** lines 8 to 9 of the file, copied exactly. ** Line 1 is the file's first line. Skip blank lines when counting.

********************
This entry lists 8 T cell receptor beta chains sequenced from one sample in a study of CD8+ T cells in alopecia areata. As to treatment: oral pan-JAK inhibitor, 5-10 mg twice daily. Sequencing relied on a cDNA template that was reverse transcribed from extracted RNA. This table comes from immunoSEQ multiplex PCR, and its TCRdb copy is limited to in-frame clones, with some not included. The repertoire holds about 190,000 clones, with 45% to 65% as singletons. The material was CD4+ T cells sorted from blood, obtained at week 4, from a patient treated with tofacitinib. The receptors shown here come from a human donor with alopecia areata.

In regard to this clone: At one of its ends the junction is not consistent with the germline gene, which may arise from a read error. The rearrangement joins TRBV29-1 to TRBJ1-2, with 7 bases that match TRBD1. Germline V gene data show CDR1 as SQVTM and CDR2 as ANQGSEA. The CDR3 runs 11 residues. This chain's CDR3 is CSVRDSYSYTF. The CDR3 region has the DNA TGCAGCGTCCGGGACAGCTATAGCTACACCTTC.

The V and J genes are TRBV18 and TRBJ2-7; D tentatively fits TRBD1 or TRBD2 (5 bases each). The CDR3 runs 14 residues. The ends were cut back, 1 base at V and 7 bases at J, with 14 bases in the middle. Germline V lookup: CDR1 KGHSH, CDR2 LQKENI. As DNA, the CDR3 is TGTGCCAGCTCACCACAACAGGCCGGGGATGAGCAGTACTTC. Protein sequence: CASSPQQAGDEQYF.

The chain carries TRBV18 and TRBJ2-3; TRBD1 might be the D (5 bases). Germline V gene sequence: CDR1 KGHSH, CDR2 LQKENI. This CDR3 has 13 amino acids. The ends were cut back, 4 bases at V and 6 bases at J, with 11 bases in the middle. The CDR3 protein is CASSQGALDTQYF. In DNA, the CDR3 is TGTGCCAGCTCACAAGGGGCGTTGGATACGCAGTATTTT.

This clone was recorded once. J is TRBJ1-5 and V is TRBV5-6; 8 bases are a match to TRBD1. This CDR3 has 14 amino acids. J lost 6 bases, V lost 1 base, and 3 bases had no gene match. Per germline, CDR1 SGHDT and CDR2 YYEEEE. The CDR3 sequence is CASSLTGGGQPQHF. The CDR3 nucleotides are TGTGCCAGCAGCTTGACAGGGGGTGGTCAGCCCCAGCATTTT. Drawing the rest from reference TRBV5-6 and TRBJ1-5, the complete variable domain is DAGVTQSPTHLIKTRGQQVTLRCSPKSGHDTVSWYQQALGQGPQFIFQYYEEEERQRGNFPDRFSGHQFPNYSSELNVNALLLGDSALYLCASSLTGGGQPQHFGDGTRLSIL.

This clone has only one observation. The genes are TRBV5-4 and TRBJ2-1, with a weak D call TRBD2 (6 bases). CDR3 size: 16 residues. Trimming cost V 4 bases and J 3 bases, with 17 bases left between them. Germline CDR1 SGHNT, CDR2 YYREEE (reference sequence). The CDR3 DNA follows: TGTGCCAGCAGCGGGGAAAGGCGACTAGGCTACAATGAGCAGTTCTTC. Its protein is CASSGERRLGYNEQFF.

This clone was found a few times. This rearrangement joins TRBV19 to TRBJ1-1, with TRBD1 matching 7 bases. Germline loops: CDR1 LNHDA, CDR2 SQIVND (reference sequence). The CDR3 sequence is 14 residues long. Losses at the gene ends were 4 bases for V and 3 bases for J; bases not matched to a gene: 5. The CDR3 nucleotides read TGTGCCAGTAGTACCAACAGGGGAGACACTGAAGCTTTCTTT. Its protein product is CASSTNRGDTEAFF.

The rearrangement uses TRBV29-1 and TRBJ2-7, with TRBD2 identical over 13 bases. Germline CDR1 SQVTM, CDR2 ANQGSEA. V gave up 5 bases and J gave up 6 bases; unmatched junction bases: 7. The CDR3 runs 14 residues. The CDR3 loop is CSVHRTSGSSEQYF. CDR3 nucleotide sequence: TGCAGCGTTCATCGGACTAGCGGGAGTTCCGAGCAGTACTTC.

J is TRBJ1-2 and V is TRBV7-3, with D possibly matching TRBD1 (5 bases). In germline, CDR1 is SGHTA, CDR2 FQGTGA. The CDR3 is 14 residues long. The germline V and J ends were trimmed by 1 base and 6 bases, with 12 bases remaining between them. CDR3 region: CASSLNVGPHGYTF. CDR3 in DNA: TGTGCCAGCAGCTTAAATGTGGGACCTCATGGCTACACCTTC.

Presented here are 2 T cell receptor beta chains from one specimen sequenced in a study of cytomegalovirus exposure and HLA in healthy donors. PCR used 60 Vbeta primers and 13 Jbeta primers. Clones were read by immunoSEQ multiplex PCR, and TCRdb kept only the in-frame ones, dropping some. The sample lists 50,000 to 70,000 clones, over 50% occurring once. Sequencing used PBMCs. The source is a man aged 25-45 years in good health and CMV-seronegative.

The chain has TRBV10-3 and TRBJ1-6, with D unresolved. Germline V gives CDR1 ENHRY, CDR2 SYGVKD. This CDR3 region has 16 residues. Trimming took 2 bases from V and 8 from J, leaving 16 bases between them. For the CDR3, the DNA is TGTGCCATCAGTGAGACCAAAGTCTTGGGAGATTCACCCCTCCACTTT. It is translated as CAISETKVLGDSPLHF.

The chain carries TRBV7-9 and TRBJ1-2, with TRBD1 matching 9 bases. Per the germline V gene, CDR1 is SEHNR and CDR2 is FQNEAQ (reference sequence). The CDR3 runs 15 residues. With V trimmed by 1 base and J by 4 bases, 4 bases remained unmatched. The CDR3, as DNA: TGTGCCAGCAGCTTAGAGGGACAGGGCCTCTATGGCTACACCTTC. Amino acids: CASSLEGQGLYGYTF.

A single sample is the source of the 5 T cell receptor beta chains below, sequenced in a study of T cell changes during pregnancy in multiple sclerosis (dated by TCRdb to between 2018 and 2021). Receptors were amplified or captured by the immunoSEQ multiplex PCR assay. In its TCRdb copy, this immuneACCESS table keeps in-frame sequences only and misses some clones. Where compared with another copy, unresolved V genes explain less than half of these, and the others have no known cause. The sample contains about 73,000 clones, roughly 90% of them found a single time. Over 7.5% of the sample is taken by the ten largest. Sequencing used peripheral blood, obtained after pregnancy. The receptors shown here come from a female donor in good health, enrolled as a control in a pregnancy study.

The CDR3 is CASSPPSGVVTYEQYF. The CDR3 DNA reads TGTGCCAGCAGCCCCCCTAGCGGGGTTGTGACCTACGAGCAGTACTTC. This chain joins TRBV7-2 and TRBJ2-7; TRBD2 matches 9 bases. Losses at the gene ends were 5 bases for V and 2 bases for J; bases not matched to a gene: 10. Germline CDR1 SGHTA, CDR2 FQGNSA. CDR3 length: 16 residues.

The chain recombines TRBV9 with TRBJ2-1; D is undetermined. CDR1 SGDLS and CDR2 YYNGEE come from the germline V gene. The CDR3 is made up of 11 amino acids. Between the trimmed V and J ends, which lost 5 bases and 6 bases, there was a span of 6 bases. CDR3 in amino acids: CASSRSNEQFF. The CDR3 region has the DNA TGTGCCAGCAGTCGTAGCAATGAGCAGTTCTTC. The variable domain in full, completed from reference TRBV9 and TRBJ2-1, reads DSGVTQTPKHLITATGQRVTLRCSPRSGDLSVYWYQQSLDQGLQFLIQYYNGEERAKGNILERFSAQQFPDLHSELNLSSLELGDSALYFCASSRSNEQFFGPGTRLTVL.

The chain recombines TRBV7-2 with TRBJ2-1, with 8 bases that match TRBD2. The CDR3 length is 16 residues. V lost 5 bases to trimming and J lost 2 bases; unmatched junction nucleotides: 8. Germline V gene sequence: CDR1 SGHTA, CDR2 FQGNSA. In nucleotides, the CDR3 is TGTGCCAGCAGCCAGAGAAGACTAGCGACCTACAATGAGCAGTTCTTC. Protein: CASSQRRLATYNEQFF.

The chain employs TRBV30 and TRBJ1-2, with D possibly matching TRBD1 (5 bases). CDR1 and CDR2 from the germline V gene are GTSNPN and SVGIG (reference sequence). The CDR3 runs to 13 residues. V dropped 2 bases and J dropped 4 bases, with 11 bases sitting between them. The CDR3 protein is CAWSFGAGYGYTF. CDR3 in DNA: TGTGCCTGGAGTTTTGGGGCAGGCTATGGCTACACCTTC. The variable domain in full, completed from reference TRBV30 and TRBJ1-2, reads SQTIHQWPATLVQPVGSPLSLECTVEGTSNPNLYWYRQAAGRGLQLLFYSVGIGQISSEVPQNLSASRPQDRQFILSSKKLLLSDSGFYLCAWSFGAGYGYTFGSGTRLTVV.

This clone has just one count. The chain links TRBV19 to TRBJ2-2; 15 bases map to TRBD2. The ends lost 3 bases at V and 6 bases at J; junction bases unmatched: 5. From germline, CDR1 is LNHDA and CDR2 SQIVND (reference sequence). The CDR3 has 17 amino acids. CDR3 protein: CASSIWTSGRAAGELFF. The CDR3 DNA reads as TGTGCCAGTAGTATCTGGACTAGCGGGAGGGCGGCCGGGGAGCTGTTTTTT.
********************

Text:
The rearrangement uses TRBV29-1 and TRBJ2-7, with TRBD2 identical over 13 bases. Germline CDR1 SQVTM, CDR2 ANQGSEA. V gave up 5 bases and J gave up 6 bases; unmatched junction bases: 7. The CDR3 runs 14 residues. The CDR3 loop is CSVHRTSGSSEQYF. CDR3 nucleotide sequence: TGCAGCGTTCATCGGACTAGCGGGAGTTCCGAGCAGTACTTC.

J is TRBJ1-2 and V is TRBV7-3, with D possibly matching TRBD1 (5 bases). In germline, CDR1 is SGHTA, CDR2 FQGTGA. The CDR3 is 14 residues long. The germline V and J ends were trimmed by 1 base and 6 bases, with 12 bases remaining between them. CDR3 region: CASSLNVGPHGYTF. CDR3 in DNA: TGTGCCAGCAGCTTAAATGTGGGACCTCATGGCTACACCTTC.